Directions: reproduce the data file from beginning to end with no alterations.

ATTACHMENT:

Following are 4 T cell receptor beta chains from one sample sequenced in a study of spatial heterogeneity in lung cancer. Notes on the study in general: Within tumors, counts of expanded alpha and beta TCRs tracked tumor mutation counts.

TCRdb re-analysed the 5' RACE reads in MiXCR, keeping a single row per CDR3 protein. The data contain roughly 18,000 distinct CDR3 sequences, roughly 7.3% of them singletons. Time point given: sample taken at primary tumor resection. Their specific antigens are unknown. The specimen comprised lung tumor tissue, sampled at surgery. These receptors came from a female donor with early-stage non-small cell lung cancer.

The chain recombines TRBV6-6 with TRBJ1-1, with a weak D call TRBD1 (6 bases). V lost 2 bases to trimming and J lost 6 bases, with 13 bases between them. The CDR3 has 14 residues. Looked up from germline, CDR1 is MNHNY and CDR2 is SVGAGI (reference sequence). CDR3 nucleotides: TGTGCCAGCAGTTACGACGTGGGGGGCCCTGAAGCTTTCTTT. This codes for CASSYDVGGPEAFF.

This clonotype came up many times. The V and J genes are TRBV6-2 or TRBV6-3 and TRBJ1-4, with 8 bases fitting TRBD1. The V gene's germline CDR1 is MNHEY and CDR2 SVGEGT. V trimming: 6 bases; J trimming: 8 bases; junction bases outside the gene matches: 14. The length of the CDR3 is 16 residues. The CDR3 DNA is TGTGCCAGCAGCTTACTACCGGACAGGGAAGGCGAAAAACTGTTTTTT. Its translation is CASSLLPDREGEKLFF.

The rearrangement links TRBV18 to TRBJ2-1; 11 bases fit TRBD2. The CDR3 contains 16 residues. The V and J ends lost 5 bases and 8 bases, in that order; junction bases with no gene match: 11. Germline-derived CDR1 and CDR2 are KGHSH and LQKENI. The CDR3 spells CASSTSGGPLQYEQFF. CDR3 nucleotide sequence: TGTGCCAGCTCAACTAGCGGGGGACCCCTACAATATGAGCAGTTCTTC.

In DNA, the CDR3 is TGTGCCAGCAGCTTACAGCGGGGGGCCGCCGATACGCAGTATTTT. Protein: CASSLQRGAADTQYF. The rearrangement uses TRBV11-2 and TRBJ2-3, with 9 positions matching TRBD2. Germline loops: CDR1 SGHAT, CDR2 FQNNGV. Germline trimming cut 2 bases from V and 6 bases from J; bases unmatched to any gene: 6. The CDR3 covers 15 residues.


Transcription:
Following are 4 T cell receptor beta chains from one sample sequenced in a study of spatial heterogeneity in lung cancer. Notes on the study in general: Within tumors, counts of expanded alpha and beta TCRs tracked tumor mutation counts.

TCRdb re-analysed the 5' RACE reads in MiXCR, keeping a single row per CDR3 protein. The data contain roughly 18,000 distinct CDR3 sequences, roughly 7.3% of them singletons. Time point given: sample taken at primary tumor resection. Their specific antigens are unknown. The specimen comprised lung tumor tissue, sampled at surgery. These receptors came from a female donor with early-stage non-small cell lung cancer.

The chain recombines TRBV6-6 with TRBJ1-1, with a weak D call TRBD1 (6 bases). V lost 2 bases to trimming and J lost 6 bases, with 13 bases between them. The CDR3 has 14 residues. Looked up from germline, CDR1 is MNHNY and CDR2 is SVGAGI (reference sequence). CDR3 nucleotides: TGTGCCAGCAGTTACGACGTGGGGGGCCCTGAAGCTTTCTTT. This codes for CASSYDVGGPEAFF.

This clonotype came up many times. The V and J genes are TRBV6-2 or TRBV6-3 and TRBJ1-4, with 8 bases fitting TRBD1. The V gene's germline CDR1 is MNHEY and CDR2 SVGEGT. V trimming: 6 bases; J trimming: 8 bases; junction bases outside the gene matches: 14. The length of the CDR3 is 16 residues. The CDR3 DNA is TGTGCCAGCAGCTTACTACCGGACAGGGAAGGCGAAAAACTGTTTTTT. Its translation is CASSLLPDREGEKLFF.

The rearrangement links TRBV18 to TRBJ2-1; 11 bases fit TRBD2. The CDR3 contains 16 residues. The V and J ends lost 5 bases and 8 bases, in that order; junction bases with no gene match: 11. Germline-derived CDR1 and CDR2 are KGHSH and LQKENI. The CDR3 spells CASSTSGGPLQYEQFF. CDR3 nucleotide sequence: TGTGCCAGCTCAACTAGCGGGGGACCCCTACAATATGAGCAGTTCTTC.

In DNA, the CDR3 is TGTGCCAGCAGCTTACAGCGGGGGGCCGCCGATACGCAGTATTTT. Protein: CASSLQRGAADTQYF. The rearrangement uses TRBV11-2 and TRBJ2-3, with 9 positions matching TRBD2. Germline loops: CDR1 SGHAT, CDR2 FQNNGV. Germline trimming cut 2 bases from V and 6 bases from J; bases unmatched to any gene: 6. The CDR3 covers 15 residues.